Volume III - Church History

Eleventh Century

Other Developments East and West

Near the end of this century, Blessed Theophylact, Bishop of Ochrid (r. 1090–1109), a Greek missionary bishop in southwestern Bulgaria, was writing voluminous commentaries on the Holy Scriptures, making much use of the commentaries by St John Chrysostom as he did so. And in Byzantium there arose renewed interest in pagan antiquity, led by such men as Michael Psellus (c. 1019–c. 1078), who favored the philosophy of Plato, and John Italos (c. 1025–1082), who favored the thought of Aristotle. This flowering of “Byzantine humanism” did not have a deleterious effect on the life of the Church, unlike what happened in the West in later centuries during the Renaissance, especially in the realm of Church art. Psellus also wrote a fascinating insider’s history of the reigns of the fourteen Byzantine rulers who ruled during his lifetime.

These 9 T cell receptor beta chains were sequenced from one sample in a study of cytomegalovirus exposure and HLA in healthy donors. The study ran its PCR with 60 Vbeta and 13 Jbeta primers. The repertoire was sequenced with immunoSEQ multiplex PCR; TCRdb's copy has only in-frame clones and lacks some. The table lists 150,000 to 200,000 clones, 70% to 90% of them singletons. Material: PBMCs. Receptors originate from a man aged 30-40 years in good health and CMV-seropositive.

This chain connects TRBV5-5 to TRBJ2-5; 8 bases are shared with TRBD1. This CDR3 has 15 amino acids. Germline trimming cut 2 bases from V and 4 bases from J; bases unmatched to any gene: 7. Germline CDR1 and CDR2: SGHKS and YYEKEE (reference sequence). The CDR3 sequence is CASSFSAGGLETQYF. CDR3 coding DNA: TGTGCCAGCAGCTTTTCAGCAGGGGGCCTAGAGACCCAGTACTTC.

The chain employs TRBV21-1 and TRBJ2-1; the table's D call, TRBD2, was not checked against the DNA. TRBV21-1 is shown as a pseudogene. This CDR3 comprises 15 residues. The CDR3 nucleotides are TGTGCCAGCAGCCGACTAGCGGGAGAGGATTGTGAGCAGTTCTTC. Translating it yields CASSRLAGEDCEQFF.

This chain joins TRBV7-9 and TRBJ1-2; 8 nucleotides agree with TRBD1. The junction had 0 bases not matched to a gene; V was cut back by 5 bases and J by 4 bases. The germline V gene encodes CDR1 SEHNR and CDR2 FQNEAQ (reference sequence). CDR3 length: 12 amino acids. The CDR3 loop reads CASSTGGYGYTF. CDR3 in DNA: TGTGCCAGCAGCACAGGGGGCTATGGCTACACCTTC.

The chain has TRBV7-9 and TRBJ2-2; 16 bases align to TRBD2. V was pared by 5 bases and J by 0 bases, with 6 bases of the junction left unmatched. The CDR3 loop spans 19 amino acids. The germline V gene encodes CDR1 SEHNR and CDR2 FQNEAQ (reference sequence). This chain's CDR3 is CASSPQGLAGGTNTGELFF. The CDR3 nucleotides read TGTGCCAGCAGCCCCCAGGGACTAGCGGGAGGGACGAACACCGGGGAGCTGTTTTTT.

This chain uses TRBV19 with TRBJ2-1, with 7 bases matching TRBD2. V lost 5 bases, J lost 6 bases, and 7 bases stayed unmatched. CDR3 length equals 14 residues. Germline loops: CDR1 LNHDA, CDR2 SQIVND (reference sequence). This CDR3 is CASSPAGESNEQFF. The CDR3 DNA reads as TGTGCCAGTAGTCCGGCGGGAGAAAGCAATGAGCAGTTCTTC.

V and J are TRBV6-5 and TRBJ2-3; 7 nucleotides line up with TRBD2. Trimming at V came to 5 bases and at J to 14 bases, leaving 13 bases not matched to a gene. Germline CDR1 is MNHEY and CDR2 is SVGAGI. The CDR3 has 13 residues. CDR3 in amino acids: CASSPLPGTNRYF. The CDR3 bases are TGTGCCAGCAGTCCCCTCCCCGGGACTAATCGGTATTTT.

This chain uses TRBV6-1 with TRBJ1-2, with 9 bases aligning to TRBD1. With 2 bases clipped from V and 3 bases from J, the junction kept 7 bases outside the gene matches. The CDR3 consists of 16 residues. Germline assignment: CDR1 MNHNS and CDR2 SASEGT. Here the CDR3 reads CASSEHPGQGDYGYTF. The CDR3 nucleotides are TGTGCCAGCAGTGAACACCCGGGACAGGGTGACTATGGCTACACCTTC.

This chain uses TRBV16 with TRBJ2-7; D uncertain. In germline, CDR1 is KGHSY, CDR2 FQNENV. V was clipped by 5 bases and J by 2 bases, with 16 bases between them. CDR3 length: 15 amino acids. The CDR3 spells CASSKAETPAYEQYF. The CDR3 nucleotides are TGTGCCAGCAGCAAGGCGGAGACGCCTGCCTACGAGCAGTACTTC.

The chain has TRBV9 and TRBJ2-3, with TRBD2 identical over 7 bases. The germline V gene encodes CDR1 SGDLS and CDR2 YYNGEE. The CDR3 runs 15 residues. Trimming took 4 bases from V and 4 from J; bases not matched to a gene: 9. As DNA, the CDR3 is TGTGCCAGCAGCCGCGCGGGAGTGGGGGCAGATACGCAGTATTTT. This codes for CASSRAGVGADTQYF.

Anselm of Canterbury (d. 1109), the most important theologian in the West in his time, was producing his extremely influential theological discourses. These writings contain the so-called “ontological proof” for the existence of God, a defense of the doctrine of the filio­que, and the so-called “satisfaction theory” of the atonement. In this theory it was contended that the death of Christ on the Cross was the adequate payment of the punishment that fallen man deserved that was necessary to satisfy the justice and wrath of God the Father. This innovative speculation, reflecting to some extent popular notions of chivalry at that time in Western Europe, came to prevail in much of Western Christianity, especially conservative Protestantism, to this day.